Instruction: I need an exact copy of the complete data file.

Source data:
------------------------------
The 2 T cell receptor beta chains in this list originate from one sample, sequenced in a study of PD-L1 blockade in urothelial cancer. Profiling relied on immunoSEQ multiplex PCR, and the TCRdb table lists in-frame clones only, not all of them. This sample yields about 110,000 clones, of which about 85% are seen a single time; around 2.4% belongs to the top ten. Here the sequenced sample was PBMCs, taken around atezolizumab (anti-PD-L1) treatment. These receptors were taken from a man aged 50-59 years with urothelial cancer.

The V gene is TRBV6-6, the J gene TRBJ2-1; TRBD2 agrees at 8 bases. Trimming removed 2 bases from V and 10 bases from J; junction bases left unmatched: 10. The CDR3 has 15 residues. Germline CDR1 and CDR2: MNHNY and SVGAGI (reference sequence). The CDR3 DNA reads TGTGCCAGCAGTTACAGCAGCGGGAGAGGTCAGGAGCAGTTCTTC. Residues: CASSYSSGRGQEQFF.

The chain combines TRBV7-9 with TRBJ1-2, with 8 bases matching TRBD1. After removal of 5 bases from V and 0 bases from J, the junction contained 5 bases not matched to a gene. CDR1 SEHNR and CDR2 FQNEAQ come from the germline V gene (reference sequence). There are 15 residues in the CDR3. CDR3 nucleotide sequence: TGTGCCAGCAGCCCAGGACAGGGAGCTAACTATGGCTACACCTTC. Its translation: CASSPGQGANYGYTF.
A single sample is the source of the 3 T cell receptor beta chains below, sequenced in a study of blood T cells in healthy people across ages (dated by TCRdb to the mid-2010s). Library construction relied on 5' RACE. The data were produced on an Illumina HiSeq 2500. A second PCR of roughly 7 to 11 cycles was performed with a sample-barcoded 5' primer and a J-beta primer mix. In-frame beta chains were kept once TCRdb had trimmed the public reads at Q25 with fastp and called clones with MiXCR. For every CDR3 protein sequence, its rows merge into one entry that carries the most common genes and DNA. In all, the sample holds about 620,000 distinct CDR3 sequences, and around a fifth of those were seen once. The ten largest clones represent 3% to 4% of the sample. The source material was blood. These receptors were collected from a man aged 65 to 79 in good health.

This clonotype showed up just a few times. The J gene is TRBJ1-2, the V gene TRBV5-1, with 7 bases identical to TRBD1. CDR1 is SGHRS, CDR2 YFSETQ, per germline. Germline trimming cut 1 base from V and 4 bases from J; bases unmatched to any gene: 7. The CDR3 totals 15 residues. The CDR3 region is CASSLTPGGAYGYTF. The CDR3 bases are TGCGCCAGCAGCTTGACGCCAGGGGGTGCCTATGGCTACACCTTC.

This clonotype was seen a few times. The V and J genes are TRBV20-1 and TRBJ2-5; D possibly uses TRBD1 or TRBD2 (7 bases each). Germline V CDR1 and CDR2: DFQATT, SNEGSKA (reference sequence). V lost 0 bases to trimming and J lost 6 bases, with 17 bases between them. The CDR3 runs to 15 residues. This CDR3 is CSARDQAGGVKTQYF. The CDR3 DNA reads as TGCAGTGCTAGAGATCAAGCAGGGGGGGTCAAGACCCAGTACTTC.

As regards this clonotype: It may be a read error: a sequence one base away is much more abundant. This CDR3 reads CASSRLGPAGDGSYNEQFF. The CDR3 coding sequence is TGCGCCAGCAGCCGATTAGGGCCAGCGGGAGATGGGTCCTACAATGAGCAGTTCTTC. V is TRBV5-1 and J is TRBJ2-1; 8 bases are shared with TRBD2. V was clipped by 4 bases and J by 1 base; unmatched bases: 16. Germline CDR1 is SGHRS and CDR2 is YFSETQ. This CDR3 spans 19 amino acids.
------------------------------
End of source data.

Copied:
The 2 T cell receptor beta chains in this list originate from one sample, sequenced in a study of PD-L1 blockade in urothelial cancer. Profiling relied on immunoSEQ multiplex PCR, and the TCRdb table lists in-frame clones only, not all of them. This sample yields about 110,000 clones, of which about 85% are seen a single time; around 2.4% belongs to the top ten. Here the sequenced sample was PBMCs, taken around atezolizumab (anti-PD-L1) treatment. These receptors were taken from a man aged 50-59 years with urothelial cancer.

The V gene is TRBV6-6, the J gene TRBJ2-1; TRBD2 agrees at 8 bases. Trimming removed 2 bases from V and 10 bases from J; junction bases left unmatched: 10. The CDR3 has 15 residues. Germline CDR1 and CDR2: MNHNY and SVGAGI (reference sequence). The CDR3 DNA reads TGTGCCAGCAGTTACAGCAGCGGGAGAGGTCAGGAGCAGTTCTTC. Residues: CASSYSSGRGQEQFF.

The chain combines TRBV7-9 with TRBJ1-2, with 8 bases matching TRBD1. After removal of 5 bases from V and 0 bases from J, the junction contained 5 bases not matched to a gene. CDR1 SEHNR and CDR2 FQNEAQ come from the germline V gene (reference sequence). There are 15 residues in the CDR3. CDR3 nucleotide sequence: TGTGCCAGCAGCCCAGGACAGGGAGCTAACTATGGCTACACCTTC. Its translation: CASSPGQGANYGYTF.
A single sample is the source of the 3 T cell receptor beta chains below, sequenced in a study of blood T cells in healthy people across ages (dated by TCRdb to the mid-2010s). Library construction relied on 5' RACE. The data were produced on an Illumina HiSeq 2500. A second PCR of roughly 7 to 11 cycles was performed with a sample-barcoded 5' primer and a J-beta primer mix. In-frame beta chains were kept once TCRdb had trimmed the public reads at Q25 with fastp and called clones with MiXCR. For every CDR3 protein sequence, its rows merge into one entry that carries the most common genes and DNA. In all, the sample holds about 620,000 distinct CDR3 sequences, and around a fifth of those were seen once. The ten largest clones represent 3% to 4% of the sample. The source material was blood. These receptors were collected from a man aged 65 to 79 in good health.

This clonotype showed up just a few times. The J gene is TRBJ1-2, the V gene TRBV5-1, with 7 bases identical to TRBD1. CDR1 is SGHRS, CDR2 YFSETQ, per germline. Germline trimming cut 1 base from V and 4 bases from J; bases unmatched to any gene: 7. The CDR3 totals 15 residues. The CDR3 region is CASSLTPGGAYGYTF. The CDR3 bases are TGCGCCAGCAGCTTGACGCCAGGGGGTGCCTATGGCTACACCTTC.

This clonotype was seen a few times. The V and J genes are TRBV20-1 and TRBJ2-5; D possibly uses TRBD1 or TRBD2 (7 bases each). Germline V CDR1 and CDR2: DFQATT, SNEGSKA (reference sequence). V lost 0 bases to trimming and J lost 6 bases, with 17 bases between them. The CDR3 runs to 15 residues. This CDR3 is CSARDQAGGVKTQYF. The CDR3 DNA reads as TGCAGTGCTAGAGATCAAGCAGGGGGGGTCAAGACCCAGTACTTC.

As regards this clonotype: It may be a read error: a sequence one base away is much more abundant. This CDR3 reads CASSRLGPAGDGSYNEQFF. The CDR3 coding sequence is TGCGCCAGCAGCCGATTAGGGCCAGCGGGAGATGGGTCCTACAATGAGCAGTTCTTC. V is TRBV5-1 and J is TRBJ2-1; 8 bases are shared with TRBD2. V was clipped by 4 bases and J by 1 base; unmatched bases: 16. Germline CDR1 is SGHRS and CDR2 is YFSETQ. This CDR3 spans 19 amino acids.